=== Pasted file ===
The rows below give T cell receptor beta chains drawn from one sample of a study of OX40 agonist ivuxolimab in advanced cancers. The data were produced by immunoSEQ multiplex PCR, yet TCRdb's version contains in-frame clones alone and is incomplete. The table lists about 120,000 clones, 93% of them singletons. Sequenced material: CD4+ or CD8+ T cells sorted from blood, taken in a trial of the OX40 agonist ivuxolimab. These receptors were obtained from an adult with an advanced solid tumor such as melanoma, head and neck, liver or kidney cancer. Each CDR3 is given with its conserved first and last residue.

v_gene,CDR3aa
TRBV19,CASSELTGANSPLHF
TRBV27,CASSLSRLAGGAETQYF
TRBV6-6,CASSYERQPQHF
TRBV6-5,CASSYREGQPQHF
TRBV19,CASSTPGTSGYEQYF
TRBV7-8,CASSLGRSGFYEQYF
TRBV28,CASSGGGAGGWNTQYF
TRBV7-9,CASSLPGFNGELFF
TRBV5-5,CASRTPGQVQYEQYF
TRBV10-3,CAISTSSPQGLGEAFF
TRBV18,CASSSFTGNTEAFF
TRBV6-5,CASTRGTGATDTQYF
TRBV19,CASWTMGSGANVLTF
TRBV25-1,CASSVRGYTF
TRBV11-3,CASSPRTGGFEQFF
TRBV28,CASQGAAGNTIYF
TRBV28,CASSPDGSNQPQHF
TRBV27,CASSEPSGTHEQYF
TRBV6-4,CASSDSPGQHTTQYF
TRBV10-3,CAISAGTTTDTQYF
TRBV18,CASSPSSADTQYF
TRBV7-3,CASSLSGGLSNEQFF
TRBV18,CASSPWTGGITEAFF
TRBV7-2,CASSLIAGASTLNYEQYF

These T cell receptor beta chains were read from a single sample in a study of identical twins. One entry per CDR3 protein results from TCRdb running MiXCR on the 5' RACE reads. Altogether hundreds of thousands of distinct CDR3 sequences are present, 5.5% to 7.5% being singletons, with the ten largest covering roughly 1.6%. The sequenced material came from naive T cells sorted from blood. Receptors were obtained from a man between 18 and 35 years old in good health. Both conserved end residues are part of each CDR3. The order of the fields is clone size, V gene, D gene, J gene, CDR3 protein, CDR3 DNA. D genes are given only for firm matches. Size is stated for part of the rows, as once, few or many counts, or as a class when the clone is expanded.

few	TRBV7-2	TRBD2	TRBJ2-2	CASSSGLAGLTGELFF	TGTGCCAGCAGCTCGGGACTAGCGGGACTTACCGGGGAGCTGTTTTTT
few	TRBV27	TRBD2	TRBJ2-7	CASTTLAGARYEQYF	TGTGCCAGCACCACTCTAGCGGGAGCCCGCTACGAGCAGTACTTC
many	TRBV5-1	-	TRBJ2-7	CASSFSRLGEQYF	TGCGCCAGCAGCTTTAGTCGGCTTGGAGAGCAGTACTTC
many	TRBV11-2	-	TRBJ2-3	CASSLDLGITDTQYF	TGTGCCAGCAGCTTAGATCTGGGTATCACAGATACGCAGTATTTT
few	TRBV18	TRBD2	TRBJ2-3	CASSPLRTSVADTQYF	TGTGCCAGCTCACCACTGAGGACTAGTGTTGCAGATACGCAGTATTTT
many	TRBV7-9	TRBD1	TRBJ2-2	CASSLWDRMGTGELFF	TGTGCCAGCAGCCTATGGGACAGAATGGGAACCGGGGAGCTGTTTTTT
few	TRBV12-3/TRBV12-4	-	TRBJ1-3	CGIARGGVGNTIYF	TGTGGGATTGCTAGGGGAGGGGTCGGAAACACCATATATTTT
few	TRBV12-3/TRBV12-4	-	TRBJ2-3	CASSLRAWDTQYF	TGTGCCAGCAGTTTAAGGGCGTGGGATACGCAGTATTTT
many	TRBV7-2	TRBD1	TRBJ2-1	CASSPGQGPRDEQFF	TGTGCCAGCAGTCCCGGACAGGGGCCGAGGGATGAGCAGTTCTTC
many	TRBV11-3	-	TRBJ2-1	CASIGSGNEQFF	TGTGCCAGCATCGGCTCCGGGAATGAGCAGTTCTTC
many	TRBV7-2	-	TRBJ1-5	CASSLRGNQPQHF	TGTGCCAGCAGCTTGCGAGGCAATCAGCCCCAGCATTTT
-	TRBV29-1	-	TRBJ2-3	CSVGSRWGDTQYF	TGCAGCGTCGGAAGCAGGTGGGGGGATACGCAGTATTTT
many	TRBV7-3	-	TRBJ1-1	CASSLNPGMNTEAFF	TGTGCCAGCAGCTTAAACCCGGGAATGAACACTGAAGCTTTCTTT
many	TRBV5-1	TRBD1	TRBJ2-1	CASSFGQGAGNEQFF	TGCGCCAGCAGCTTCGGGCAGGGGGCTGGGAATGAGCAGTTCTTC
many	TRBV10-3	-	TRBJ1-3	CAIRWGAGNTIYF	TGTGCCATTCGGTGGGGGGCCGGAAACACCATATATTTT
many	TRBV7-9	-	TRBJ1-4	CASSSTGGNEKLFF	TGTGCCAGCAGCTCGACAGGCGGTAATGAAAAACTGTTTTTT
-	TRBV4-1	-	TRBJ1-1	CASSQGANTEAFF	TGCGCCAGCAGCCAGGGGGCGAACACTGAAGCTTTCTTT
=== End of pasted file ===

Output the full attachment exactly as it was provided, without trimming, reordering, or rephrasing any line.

The rows below give T cell receptor beta chains drawn from one sample of a study of OX40 agonist ivuxolimab in advanced cancers. The data were produced by immunoSEQ multiplex PCR, yet TCRdb's version contains in-frame clones alone and is incomplete. The table lists about 120,000 clones, 93% of them singletons. Sequenced material: CD4+ or CD8+ T cells sorted from blood, taken in a trial of the OX40 agonist ivuxolimab. These receptors were obtained from an adult with an advanced solid tumor such as melanoma, head and neck, liver or kidney cancer. Each CDR3 is given with its conserved first and last residue.

v_gene,CDR3aa
TRBV19,CASSELTGANSPLHF
TRBV27,CASSLSRLAGGAETQYF
TRBV6-6,CASSYERQPQHF
TRBV6-5,CASSYREGQPQHF
TRBV19,CASSTPGTSGYEQYF
TRBV7-8,CASSLGRSGFYEQYF
TRBV28,CASSGGGAGGWNTQYF
TRBV7-9,CASSLPGFNGELFF
TRBV5-5,CASRTPGQVQYEQYF
TRBV10-3,CAISTSSPQGLGEAFF
TRBV18,CASSSFTGNTEAFF
TRBV6-5,CASTRGTGATDTQYF
TRBV19,CASWTMGSGANVLTF
TRBV25-1,CASSVRGYTF
TRBV11-3,CASSPRTGGFEQFF
TRBV28,CASQGAAGNTIYF
TRBV28,CASSPDGSNQPQHF
TRBV27,CASSEPSGTHEQYF
TRBV6-4,CASSDSPGQHTTQYF
TRBV10-3,CAISAGTTTDTQYF
TRBV18,CASSPSSADTQYF
TRBV7-3,CASSLSGGLSNEQFF
TRBV18,CASSPWTGGITEAFF
TRBV7-2,CASSLIAGASTLNYEQYF

These T cell receptor beta chains were read from a single sample in a study of identical twins. One entry per CDR3 protein results from TCRdb running MiXCR on the 5' RACE reads. Altogether hundreds of thousands of distinct CDR3 sequences are present, 5.5% to 7.5% being singletons, with the ten largest covering roughly 1.6%. The sequenced material came from naive T cells sorted from blood. Receptors were obtained from a man between 18 and 35 years old in good health. Both conserved end residues are part of each CDR3. The order of the fields is clone size, V gene, D gene, J gene, CDR3 protein, CDR3 DNA. D genes are given only for firm matches. Size is stated for part of the rows, as once, few or many counts, or as a class when the clone is expanded.

few	TRBV7-2	TRBD2	TRBJ2-2	CASSSGLAGLTGELFF	TGTGCCAGCAGCTCGGGACTAGCGGGACTTACCGGGGAGCTGTTTTTT
few	TRBV27	TRBD2	TRBJ2-7	CASTTLAGARYEQYF	TGTGCCAGCACCACTCTAGCGGGAGCCCGCTACGAGCAGTACTTC
many	TRBV5-1	-	TRBJ2-7	CASSFSRLGEQYF	TGCGCCAGCAGCTTTAGTCGGCTTGGAGAGCAGTACTTC
many	TRBV11-2	-	TRBJ2-3	CASSLDLGITDTQYF	TGTGCCAGCAGCTTAGATCTGGGTATCACAGATACGCAGTATTTT
few	TRBV18	TRBD2	TRBJ2-3	CASSPLRTSVADTQYF	TGTGCCAGCTCACCACTGAGGACTAGTGTTGCAGATACGCAGTATTTT
many	TRBV7-9	TRBD1	TRBJ2-2	CASSLWDRMGTGELFF	TGTGCCAGCAGCCTATGGGACAGAATGGGAACCGGGGAGCTGTTTTTT
few	TRBV12-3/TRBV12-4	-	TRBJ1-3	CGIARGGVGNTIYF	TGTGGGATTGCTAGGGGAGGGGTCGGAAACACCATATATTTT
few	TRBV12-3/TRBV12-4	-	TRBJ2-3	CASSLRAWDTQYF	TGTGCCAGCAGTTTAAGGGCGTGGGATACGCAGTATTTT
many	TRBV7-2	TRBD1	TRBJ2-1	CASSPGQGPRDEQFF	TGTGCCAGCAGTCCCGGACAGGGGCCGAGGGATGAGCAGTTCTTC
many	TRBV11-3	-	TRBJ2-1	CASIGSGNEQFF	TGTGCCAGCATCGGCTCCGGGAATGAGCAGTTCTTC
many	TRBV7-2	-	TRBJ1-5	CASSLRGNQPQHF	TGTGCCAGCAGCTTGCGAGGCAATCAGCCCCAGCATTTT
-	TRBV29-1	-	TRBJ2-3	CSVGSRWGDTQYF	TGCAGCGTCGGAAGCAGGTGGGGGGATACGCAGTATTTT
many	TRBV7-3	-	TRBJ1-1	CASSLNPGMNTEAFF	TGTGCCAGCAGCTTAAACCCGGGAATGAACACTGAAGCTTTCTTT
many	TRBV5-1	TRBD1	TRBJ2-1	CASSFGQGAGNEQFF	TGCGCCAGCAGCTTCGGGCAGGGGGCTGGGAATGAGCAGTTCTTC
many	TRBV10-3	-	TRBJ1-3	CAIRWGAGNTIYF	TGTGCCATTCGGTGGGGGGCCGGAAACACCATATATTTT
many	TRBV7-9	-	TRBJ1-4	CASSSTGGNEKLFF	TGTGCCAGCAGCTCGACAGGCGGTAATGAAAAACTGTTTTTT
-	TRBV4-1	-	TRBJ1-1	CASSQGANTEAFF	TGCGCCAGCAGCCAGGGGGCGAACACTGAAGCTTTCTTT